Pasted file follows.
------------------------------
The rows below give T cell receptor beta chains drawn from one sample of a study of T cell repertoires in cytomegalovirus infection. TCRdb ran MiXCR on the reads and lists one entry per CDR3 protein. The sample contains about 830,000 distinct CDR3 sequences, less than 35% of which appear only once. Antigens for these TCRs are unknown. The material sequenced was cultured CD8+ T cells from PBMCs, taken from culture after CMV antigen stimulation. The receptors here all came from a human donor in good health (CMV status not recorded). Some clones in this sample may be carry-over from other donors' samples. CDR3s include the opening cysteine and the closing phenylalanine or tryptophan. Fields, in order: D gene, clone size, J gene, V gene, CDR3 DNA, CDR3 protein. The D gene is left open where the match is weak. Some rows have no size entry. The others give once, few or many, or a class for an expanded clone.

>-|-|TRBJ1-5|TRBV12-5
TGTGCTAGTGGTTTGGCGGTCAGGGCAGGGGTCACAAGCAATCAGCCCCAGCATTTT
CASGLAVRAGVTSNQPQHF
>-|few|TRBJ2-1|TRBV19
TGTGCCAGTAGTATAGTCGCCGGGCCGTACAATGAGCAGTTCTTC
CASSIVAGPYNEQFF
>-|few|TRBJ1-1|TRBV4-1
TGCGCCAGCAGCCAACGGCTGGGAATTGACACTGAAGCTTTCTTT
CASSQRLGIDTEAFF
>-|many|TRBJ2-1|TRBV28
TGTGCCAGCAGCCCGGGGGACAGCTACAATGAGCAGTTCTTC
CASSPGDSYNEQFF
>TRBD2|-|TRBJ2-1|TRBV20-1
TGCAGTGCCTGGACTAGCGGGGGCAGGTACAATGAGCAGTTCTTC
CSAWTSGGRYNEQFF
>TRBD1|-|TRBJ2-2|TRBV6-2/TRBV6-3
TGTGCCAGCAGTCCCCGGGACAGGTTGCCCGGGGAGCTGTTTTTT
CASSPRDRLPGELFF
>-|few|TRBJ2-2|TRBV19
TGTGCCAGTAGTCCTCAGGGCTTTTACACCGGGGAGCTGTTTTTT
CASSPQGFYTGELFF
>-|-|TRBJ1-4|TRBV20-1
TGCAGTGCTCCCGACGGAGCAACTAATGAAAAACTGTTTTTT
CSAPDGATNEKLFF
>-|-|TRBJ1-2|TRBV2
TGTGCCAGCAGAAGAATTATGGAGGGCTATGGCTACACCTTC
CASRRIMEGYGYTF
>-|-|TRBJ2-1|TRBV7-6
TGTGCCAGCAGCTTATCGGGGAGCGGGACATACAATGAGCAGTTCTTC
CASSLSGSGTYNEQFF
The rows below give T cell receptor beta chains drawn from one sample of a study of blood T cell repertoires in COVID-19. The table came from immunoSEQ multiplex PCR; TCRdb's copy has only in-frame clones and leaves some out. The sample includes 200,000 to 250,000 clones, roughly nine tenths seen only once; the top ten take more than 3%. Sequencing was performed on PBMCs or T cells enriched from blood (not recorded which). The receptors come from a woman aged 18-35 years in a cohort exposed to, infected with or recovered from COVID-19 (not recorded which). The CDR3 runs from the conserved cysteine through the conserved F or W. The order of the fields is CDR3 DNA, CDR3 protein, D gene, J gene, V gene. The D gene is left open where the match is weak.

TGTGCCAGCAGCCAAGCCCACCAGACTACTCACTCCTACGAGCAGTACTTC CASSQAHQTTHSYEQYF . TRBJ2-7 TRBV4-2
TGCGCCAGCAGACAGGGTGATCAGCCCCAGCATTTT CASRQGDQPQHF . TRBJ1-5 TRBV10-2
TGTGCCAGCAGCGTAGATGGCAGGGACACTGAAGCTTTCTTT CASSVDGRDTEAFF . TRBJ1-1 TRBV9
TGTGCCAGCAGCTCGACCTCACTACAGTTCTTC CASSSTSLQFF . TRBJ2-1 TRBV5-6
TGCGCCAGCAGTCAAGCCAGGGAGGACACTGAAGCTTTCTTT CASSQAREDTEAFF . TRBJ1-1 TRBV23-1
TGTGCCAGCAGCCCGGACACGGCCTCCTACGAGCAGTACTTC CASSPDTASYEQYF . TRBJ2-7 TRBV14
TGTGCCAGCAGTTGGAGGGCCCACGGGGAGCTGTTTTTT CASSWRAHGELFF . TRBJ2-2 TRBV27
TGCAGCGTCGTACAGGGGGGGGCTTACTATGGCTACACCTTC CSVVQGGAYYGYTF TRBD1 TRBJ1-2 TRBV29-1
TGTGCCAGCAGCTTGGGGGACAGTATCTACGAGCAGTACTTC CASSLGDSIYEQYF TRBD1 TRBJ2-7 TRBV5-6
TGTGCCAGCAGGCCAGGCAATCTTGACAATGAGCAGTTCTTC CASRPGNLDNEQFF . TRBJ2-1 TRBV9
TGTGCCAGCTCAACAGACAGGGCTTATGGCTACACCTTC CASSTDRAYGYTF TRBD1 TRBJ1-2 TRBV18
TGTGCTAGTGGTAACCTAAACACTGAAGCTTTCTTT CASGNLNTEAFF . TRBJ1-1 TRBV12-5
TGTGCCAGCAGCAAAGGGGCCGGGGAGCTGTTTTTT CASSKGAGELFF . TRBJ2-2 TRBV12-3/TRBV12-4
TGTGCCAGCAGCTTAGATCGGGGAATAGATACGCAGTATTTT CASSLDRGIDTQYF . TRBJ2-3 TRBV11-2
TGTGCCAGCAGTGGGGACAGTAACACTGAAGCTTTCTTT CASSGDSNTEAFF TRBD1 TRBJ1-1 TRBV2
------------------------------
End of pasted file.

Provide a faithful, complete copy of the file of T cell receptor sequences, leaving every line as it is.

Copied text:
The rows below give T cell receptor beta chains drawn from one sample of a study of T cell repertoires in cytomegalovirus infection. TCRdb ran MiXCR on the reads and lists one entry per CDR3 protein. The sample contains about 830,000 distinct CDR3 sequences, less than 35% of which appear only once. Antigens for these TCRs are unknown. The material sequenced was cultured CD8+ T cells from PBMCs, taken from culture after CMV antigen stimulation. The receptors here all came from a human donor in good health (CMV status not recorded). Some clones in this sample may be carry-over from other donors' samples. CDR3s include the opening cysteine and the closing phenylalanine or tryptophan. Fields, in order: D gene, clone size, J gene, V gene, CDR3 DNA, CDR3 protein. The D gene is left open where the match is weak. Some rows have no size entry. The others give once, few or many, or a class for an expanded clone.

>-|-|TRBJ1-5|TRBV12-5
TGTGCTAGTGGTTTGGCGGTCAGGGCAGGGGTCACAAGCAATCAGCCCCAGCATTTT
CASGLAVRAGVTSNQPQHF
>-|few|TRBJ2-1|TRBV19
TGTGCCAGTAGTATAGTCGCCGGGCCGTACAATGAGCAGTTCTTC
CASSIVAGPYNEQFF
>-|few|TRBJ1-1|TRBV4-1
TGCGCCAGCAGCCAACGGCTGGGAATTGACACTGAAGCTTTCTTT
CASSQRLGIDTEAFF
>-|many|TRBJ2-1|TRBV28
TGTGCCAGCAGCCCGGGGGACAGCTACAATGAGCAGTTCTTC
CASSPGDSYNEQFF
>TRBD2|-|TRBJ2-1|TRBV20-1
TGCAGTGCCTGGACTAGCGGGGGCAGGTACAATGAGCAGTTCTTC
CSAWTSGGRYNEQFF
>TRBD1|-|TRBJ2-2|TRBV6-2/TRBV6-3
TGTGCCAGCAGTCCCCGGGACAGGTTGCCCGGGGAGCTGTTTTTT
CASSPRDRLPGELFF
>-|few|TRBJ2-2|TRBV19
TGTGCCAGTAGTCCTCAGGGCTTTTACACCGGGGAGCTGTTTTTT
CASSPQGFYTGELFF
>-|-|TRBJ1-4|TRBV20-1
TGCAGTGCTCCCGACGGAGCAACTAATGAAAAACTGTTTTTT
CSAPDGATNEKLFF
>-|-|TRBJ1-2|TRBV2
TGTGCCAGCAGAAGAATTATGGAGGGCTATGGCTACACCTTC
CASRRIMEGYGYTF
>-|-|TRBJ2-1|TRBV7-6
TGTGCCAGCAGCTTATCGGGGAGCGGGACATACAATGAGCAGTTCTTC
CASSLSGSGTYNEQFF
The rows below give T cell receptor beta chains drawn from one sample of a study of blood T cell repertoires in COVID-19. The table came from immunoSEQ multiplex PCR; TCRdb's copy has only in-frame clones and leaves some out. The sample includes 200,000 to 250,000 clones, roughly nine tenths seen only once; the top ten take more than 3%. Sequencing was performed on PBMCs or T cells enriched from blood (not recorded which). The receptors come from a woman aged 18-35 years in a cohort exposed to, infected with or recovered from COVID-19 (not recorded which). The CDR3 runs from the conserved cysteine through the conserved F or W. The order of the fields is CDR3 DNA, CDR3 protein, D gene, J gene, V gene. The D gene is left open where the match is weak.

TGTGCCAGCAGCCAAGCCCACCAGACTACTCACTCCTACGAGCAGTACTTC CASSQAHQTTHSYEQYF . TRBJ2-7 TRBV4-2
TGCGCCAGCAGACAGGGTGATCAGCCCCAGCATTTT CASRQGDQPQHF . TRBJ1-5 TRBV10-2
TGTGCCAGCAGCGTAGATGGCAGGGACACTGAAGCTTTCTTT CASSVDGRDTEAFF . TRBJ1-1 TRBV9
TGTGCCAGCAGCTCGACCTCACTACAGTTCTTC CASSSTSLQFF . TRBJ2-1 TRBV5-6
TGCGCCAGCAGTCAAGCCAGGGAGGACACTGAAGCTTTCTTT CASSQAREDTEAFF . TRBJ1-1 TRBV23-1
TGTGCCAGCAGCCCGGACACGGCCTCCTACGAGCAGTACTTC CASSPDTASYEQYF . TRBJ2-7 TRBV14
TGTGCCAGCAGTTGGAGGGCCCACGGGGAGCTGTTTTTT CASSWRAHGELFF . TRBJ2-2 TRBV27
TGCAGCGTCGTACAGGGGGGGGCTTACTATGGCTACACCTTC CSVVQGGAYYGYTF TRBD1 TRBJ1-2 TRBV29-1
TGTGCCAGCAGCTTGGGGGACAGTATCTACGAGCAGTACTTC CASSLGDSIYEQYF TRBD1 TRBJ2-7 TRBV5-6
TGTGCCAGCAGGCCAGGCAATCTTGACAATGAGCAGTTCTTC CASRPGNLDNEQFF . TRBJ2-1 TRBV9
TGTGCCAGCTCAACAGACAGGGCTTATGGCTACACCTTC CASSTDRAYGYTF TRBD1 TRBJ1-2 TRBV18
TGTGCTAGTGGTAACCTAAACACTGAAGCTTTCTTT CASGNLNTEAFF . TRBJ1-1 TRBV12-5
TGTGCCAGCAGCAAAGGGGCCGGGGAGCTGTTTTTT CASSKGAGELFF . TRBJ2-2 TRBV12-3/TRBV12-4
TGTGCCAGCAGCTTAGATCGGGGAATAGATACGCAGTATTTT CASSLDRGIDTQYF . TRBJ2-3 TRBV11-2
TGTGCCAGCAGTGGGGACAGTAACACTGAAGCTTTCTTT CASSGDSNTEAFF TRBD1 TRBJ1-1 TRBV2